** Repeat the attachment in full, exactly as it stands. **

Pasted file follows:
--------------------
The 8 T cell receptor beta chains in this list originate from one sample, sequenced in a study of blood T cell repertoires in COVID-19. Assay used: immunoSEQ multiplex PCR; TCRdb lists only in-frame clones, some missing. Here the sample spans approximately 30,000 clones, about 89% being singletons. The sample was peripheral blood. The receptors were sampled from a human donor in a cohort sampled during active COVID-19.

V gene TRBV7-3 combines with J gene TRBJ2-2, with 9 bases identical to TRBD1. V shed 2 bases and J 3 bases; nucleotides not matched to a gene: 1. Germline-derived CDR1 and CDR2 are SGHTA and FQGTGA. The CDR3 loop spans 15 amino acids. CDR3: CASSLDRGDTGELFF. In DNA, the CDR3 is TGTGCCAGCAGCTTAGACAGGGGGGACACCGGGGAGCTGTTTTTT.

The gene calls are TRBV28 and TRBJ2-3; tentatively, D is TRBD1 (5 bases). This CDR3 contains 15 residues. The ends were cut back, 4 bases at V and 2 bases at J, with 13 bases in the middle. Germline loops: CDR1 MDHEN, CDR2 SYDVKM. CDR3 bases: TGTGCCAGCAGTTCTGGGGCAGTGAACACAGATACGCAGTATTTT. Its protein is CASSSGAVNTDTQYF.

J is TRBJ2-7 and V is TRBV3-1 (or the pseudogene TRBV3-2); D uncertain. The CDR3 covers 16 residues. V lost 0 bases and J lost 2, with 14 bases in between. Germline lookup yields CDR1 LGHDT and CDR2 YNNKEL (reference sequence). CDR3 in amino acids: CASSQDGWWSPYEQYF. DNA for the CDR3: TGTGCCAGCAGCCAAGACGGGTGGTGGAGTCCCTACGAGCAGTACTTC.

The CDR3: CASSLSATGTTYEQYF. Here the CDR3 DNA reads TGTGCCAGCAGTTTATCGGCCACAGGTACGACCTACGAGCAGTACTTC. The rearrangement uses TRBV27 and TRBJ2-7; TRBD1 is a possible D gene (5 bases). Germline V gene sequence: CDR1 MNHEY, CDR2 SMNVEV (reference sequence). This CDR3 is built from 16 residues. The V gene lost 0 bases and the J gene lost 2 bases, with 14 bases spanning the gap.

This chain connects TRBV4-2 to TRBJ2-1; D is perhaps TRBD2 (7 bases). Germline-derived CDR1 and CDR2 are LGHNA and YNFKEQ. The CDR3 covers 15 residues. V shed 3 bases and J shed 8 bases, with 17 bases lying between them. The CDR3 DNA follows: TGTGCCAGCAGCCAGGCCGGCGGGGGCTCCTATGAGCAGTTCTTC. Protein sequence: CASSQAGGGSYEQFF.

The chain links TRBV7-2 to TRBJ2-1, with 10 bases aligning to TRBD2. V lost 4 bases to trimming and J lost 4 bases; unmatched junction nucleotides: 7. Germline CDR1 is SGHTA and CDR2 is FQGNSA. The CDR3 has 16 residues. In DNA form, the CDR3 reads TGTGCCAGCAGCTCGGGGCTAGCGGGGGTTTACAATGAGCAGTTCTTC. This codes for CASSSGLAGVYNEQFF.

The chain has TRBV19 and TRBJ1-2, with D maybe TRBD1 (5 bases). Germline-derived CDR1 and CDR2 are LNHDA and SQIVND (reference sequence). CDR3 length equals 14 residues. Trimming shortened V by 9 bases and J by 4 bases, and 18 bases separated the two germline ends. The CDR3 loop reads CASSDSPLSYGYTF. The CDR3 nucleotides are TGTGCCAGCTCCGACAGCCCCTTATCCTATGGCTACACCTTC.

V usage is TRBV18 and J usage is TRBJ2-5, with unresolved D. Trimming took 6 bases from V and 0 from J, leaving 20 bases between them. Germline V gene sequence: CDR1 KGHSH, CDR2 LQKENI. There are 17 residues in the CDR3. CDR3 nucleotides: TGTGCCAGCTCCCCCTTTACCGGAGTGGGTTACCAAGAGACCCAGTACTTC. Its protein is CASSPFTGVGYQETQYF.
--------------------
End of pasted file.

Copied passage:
The 8 T cell receptor beta chains in this list originate from one sample, sequenced in a study of blood T cell repertoires in COVID-19. Assay used: immunoSEQ multiplex PCR; TCRdb lists only in-frame clones, some missing. Here the sample spans approximately 30,000 clones, about 89% being singletons. The sample was peripheral blood. The receptors were sampled from a human donor in a cohort sampled during active COVID-19.

V gene TRBV7-3 combines with J gene TRBJ2-2, with 9 bases identical to TRBD1. V shed 2 bases and J 3 bases; nucleotides not matched to a gene: 1. Germline-derived CDR1 and CDR2 are SGHTA and FQGTGA. The CDR3 loop spans 15 amino acids. CDR3: CASSLDRGDTGELFF. In DNA, the CDR3 is TGTGCCAGCAGCTTAGACAGGGGGGACACCGGGGAGCTGTTTTTT.

The gene calls are TRBV28 and TRBJ2-3; tentatively, D is TRBD1 (5 bases). This CDR3 contains 15 residues. The ends were cut back, 4 bases at V and 2 bases at J, with 13 bases in the middle. Germline loops: CDR1 MDHEN, CDR2 SYDVKM. CDR3 bases: TGTGCCAGCAGTTCTGGGGCAGTGAACACAGATACGCAGTATTTT. Its protein is CASSSGAVNTDTQYF.

J is TRBJ2-7 and V is TRBV3-1 (or the pseudogene TRBV3-2); D uncertain. The CDR3 covers 16 residues. V lost 0 bases and J lost 2, with 14 bases in between. Germline lookup yields CDR1 LGHDT and CDR2 YNNKEL (reference sequence). CDR3 in amino acids: CASSQDGWWSPYEQYF. DNA for the CDR3: TGTGCCAGCAGCCAAGACGGGTGGTGGAGTCCCTACGAGCAGTACTTC.

The CDR3: CASSLSATGTTYEQYF. Here the CDR3 DNA reads TGTGCCAGCAGTTTATCGGCCACAGGTACGACCTACGAGCAGTACTTC. The rearrangement uses TRBV27 and TRBJ2-7; TRBD1 is a possible D gene (5 bases). Germline V gene sequence: CDR1 MNHEY, CDR2 SMNVEV (reference sequence). This CDR3 is built from 16 residues. The V gene lost 0 bases and the J gene lost 2 bases, with 14 bases spanning the gap.

This chain connects TRBV4-2 to TRBJ2-1; D is perhaps TRBD2 (7 bases). Germline-derived CDR1 and CDR2 are LGHNA and YNFKEQ. The CDR3 covers 15 residues. V shed 3 bases and J shed 8 bases, with 17 bases lying between them. The CDR3 DNA follows: TGTGCCAGCAGCCAGGCCGGCGGGGGCTCCTATGAGCAGTTCTTC. Protein sequence: CASSQAGGGSYEQFF.

The chain links TRBV7-2 to TRBJ2-1, with 10 bases aligning to TRBD2. V lost 4 bases to trimming and J lost 4 bases; unmatched junction nucleotides: 7. Germline CDR1 is SGHTA and CDR2 is FQGNSA. The CDR3 has 16 residues. In DNA form, the CDR3 reads TGTGCCAGCAGCTCGGGGCTAGCGGGGGTTTACAATGAGCAGTTCTTC. This codes for CASSSGLAGVYNEQFF.

The chain has TRBV19 and TRBJ1-2, with D maybe TRBD1 (5 bases). Germline-derived CDR1 and CDR2 are LNHDA and SQIVND (reference sequence). CDR3 length equals 14 residues. Trimming shortened V by 9 bases and J by 4 bases, and 18 bases separated the two germline ends. The CDR3 loop reads CASSDSPLSYGYTF. The CDR3 nucleotides are TGTGCCAGCTCCGACAGCCCCTTATCCTATGGCTACACCTTC.

V usage is TRBV18 and J usage is TRBJ2-5, with unresolved D. Trimming took 6 bases from V and 0 from J, leaving 20 bases between them. Germline V gene sequence: CDR1 KGHSH, CDR2 LQKENI. There are 17 residues in the CDR3. CDR3 nucleotides: TGTGCCAGCTCCCCCTTTACCGGAGTGGGTTACCAAGAGACCCAGTACTTC. Its protein is CASSPFTGVGYQETQYF.